Monday night in Cambridge isn’t typically the hottest time to see a live show, but for the past five years, music-goers have looked to ZuZu’s “Night of the Living Deadhead” for an early week dose of free, great psych/pop/indie to start their weeks. Now that the weekly show is coming to a close, what kind of a hole does it leave in the scene?
“[Night of the Living] Dead Head was one of the best weekly nights Boston has ever known, incorporating touring bands and transforming a bar into a haven for independent music in true DIY fashion,” says Boston Compass editor Sam Potrykus, who has played Monday nights at ZuZu with Welcome Home, Ambitious Tugboat, and Manners. “It will be missed, but its memory will live on—reminding us all that any night of the week can be made legendary with a little thought and dedication.”
At 10 p.m. on a Monday, tables get dragged away from the dining room of the small restaurant (which is attached to and owned by the Middle East) and the space gets transformed with “Cinderella” whimsy into the coziest (and some say coolest) rock club on Massachusetts Avenue. Hand-made flyers hanging on the entrance, colored with crayons by ZuZu bar patrons over the course of the week, give a clue to the rough-hewn, makeshift sounds that are about to happen on the inside. The dude behind this operation is Johnny Allen, known for his work with Boston bands the Fedavees and headband, his Facebook alter-ego “Edison Tesla,” and also the main man mixing drinks at ZuZu on Monday nights. This month, Allen will be hanging up his towel after nine years and moving on (namely, a new bartending gig at the Independent in Union Square). Of course, he’s planning on ending things with a little fanfare.
The last two episodes of Night of the Living Deadhead (a/k/a ZuZu Mondaze, with a nod to the psych leanings of Allen’s musical tastes) are going to be doozies. On Nov. 18, Blinders and CreaturoS will provide the penultimate toast to all things Johnny Allen. CreaturoS is a natural choice since bassist Joe Marrett has been working alongside Allen at ZuZu for the last four years and will soon be taking over the Monday night booking there under a new, yet-to-be-decided name.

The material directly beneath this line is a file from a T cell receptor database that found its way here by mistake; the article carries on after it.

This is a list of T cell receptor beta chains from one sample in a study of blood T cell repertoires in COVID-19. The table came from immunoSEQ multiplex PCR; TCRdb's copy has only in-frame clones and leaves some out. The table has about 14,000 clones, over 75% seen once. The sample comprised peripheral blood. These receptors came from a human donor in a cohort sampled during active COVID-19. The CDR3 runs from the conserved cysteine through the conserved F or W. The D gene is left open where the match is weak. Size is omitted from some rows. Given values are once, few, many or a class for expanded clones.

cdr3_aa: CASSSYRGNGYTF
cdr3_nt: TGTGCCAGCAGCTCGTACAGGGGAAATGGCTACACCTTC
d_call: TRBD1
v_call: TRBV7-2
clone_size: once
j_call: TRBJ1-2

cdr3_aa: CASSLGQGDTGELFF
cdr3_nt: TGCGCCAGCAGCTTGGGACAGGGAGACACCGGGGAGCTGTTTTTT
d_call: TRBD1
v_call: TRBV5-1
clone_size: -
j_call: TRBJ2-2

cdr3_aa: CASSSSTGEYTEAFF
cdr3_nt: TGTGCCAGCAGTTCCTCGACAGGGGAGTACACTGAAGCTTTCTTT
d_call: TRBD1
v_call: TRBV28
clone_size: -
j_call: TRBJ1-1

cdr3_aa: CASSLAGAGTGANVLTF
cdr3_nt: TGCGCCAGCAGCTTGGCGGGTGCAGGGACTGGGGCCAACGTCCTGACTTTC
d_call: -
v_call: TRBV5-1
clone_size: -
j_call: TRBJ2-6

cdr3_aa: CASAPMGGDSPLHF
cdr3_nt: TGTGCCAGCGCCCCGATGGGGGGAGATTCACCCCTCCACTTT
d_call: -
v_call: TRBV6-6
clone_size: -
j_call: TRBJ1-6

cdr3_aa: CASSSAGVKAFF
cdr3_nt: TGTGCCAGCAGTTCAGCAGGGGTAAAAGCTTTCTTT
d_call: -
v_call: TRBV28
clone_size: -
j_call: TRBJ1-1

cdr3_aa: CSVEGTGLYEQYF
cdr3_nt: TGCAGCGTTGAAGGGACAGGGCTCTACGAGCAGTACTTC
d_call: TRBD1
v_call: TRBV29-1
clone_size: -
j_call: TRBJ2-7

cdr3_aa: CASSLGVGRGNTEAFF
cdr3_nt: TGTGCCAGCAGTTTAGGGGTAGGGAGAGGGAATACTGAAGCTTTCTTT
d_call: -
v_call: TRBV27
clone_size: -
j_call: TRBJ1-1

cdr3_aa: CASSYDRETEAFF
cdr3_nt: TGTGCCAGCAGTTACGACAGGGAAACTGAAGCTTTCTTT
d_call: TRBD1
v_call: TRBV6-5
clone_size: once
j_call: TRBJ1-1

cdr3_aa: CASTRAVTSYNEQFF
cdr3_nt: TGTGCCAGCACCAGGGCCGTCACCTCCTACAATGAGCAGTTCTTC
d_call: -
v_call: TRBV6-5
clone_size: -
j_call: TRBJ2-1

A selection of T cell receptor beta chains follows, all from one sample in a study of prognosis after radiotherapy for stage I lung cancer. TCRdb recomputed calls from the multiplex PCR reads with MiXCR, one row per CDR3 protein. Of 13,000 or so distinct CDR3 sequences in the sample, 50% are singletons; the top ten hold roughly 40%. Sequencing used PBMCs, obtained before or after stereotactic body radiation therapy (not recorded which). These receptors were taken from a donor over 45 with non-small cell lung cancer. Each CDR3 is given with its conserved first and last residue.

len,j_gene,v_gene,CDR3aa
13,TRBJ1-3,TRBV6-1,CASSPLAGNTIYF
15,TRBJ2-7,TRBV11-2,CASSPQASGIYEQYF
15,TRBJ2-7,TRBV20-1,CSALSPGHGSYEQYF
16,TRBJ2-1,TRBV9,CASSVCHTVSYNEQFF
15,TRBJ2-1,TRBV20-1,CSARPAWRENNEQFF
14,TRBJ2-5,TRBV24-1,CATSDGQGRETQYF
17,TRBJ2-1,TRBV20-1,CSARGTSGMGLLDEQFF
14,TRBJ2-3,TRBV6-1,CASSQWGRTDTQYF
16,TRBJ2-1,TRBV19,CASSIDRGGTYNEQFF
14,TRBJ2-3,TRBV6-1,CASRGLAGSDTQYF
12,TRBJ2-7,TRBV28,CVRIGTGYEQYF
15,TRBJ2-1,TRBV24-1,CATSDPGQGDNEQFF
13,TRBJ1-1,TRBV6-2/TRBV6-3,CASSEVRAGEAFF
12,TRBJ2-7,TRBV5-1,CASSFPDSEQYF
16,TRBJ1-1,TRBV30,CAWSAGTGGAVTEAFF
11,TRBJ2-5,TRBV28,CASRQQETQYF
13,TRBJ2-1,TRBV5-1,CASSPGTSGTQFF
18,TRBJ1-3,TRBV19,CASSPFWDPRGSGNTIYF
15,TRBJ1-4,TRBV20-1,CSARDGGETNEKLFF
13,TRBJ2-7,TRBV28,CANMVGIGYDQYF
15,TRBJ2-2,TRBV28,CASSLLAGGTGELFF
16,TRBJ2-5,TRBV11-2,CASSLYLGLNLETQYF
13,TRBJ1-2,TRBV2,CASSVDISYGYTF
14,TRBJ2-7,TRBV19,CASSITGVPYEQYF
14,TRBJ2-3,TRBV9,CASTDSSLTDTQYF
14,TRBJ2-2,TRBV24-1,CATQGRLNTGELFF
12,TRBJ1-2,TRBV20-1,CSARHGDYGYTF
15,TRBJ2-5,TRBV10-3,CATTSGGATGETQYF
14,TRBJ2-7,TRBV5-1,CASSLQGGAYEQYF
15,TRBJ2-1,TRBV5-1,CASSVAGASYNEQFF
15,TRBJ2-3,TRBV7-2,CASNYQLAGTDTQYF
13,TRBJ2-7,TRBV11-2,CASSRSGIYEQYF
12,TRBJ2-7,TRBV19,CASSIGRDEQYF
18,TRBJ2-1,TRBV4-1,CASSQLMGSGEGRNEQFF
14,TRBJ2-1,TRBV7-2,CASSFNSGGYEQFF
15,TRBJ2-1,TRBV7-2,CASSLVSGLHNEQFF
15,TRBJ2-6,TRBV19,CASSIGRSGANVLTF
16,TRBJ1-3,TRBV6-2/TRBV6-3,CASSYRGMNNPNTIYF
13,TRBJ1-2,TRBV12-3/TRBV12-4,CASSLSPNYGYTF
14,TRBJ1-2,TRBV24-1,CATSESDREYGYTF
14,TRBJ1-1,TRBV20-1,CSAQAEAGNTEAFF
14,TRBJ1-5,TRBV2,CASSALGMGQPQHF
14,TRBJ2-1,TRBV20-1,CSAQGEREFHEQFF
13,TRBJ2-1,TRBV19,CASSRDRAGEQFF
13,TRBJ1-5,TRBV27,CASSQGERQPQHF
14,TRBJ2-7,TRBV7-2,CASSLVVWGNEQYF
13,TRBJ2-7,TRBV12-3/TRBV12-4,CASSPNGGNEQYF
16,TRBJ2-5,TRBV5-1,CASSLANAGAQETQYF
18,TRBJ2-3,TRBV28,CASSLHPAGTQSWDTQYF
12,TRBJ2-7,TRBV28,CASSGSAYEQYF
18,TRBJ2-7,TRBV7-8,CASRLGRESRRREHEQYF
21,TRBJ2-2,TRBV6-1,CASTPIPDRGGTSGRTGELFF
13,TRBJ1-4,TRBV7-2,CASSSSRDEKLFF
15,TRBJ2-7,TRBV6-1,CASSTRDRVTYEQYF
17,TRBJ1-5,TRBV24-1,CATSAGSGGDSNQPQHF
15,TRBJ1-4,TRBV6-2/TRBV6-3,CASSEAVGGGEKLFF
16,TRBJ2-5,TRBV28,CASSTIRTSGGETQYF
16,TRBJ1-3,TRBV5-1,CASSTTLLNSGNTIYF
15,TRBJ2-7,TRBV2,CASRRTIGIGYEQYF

“There are a lot of people in this town who just like to check out what’s going on. Some of them work in the restaurant business and Monday night might be their party night,” Marrett says. He credits Allen with building up a great scene at ZuZu, a favorite for musicians and locals alike, and hopes to bring a similar vibe to his Monday nights, where ZuZu bar back Michele Freed will assist with shows. “Even before I worked there I hung out at ZuZu. Mostly I hope that Johnny’s bands get to play there more.”
For the last Night of the Living Deadhead on Nov. 25, Marrett gets his wish, as both of Allen’s bands—headband and Fedavees—will share the floor with Bobb Trimble’s Flying Spiders (hosting a live video premiere) in one more night of drunken love for one of the best scene-builders Cambridge has seen. Along with being one of the precious few free nights in town, ZuZu Mondays are booked by a guy who is not only the bartender, but also one of the biggest music fans in town. It’s all about sharing the love.
“After we played there, Johnny said something to me about how that was one of his favorite shows he had ever seen at ZuZu,” says Bobb Trimble (Flying Spiders, Jupiter Transmission). That’s quite a statement from Allen, whose Facebook alias “Edison Tesla” is known for meticulously archiving hand-drawn flyers and wonderful action photos (many which look like they are taken from standing on the bar) from years of shows. “He liked us so much that he was willing to sit in on drums one night at the Lilypad with no rehearsal. It was amazing.”
These echoes are heard far and wide across the Boston scene.
“Monday night is my favorite night of the week thanks to [Night of the Living],” says Mikey Holland (Mean Creek, Mikey French Fries, Trabants). “It’s my favorite spot and night in Boston. They feverishly work to get new bands into your head.”
Allen’s pairings of his favorite under-the-radar area bands with under-the radar touring bands are not only perfect for the chilled feel of a Monday night, but also something of a template for other area bookers.
“It was one of the only nights where you never had to worry about having a turnout because people would just show up regardless,” says Alex Marantz (Space Bums, Future Days, Fumehood, Golden Retriever). “It has to do with Johnny and Joes’ energy, the room itself, and the fact that it was free.”
While Monday’s at ZuZu will carry on in a different form under the guidance of Marrett, Allen will be moving on to some intermittent booking at Cambridge’s Lilypad, called “Odd Thursdays,” because he’ll be booking shows every other Thursday. ZuZu will miss him, and not surprisingly, he will miss it. But what will Johnny Allen miss most?
“I’ll miss seeing many people I love all in the same room at once — some playing, some watching, and most smiling,” he says.
[Photo credit: Johnny Allen]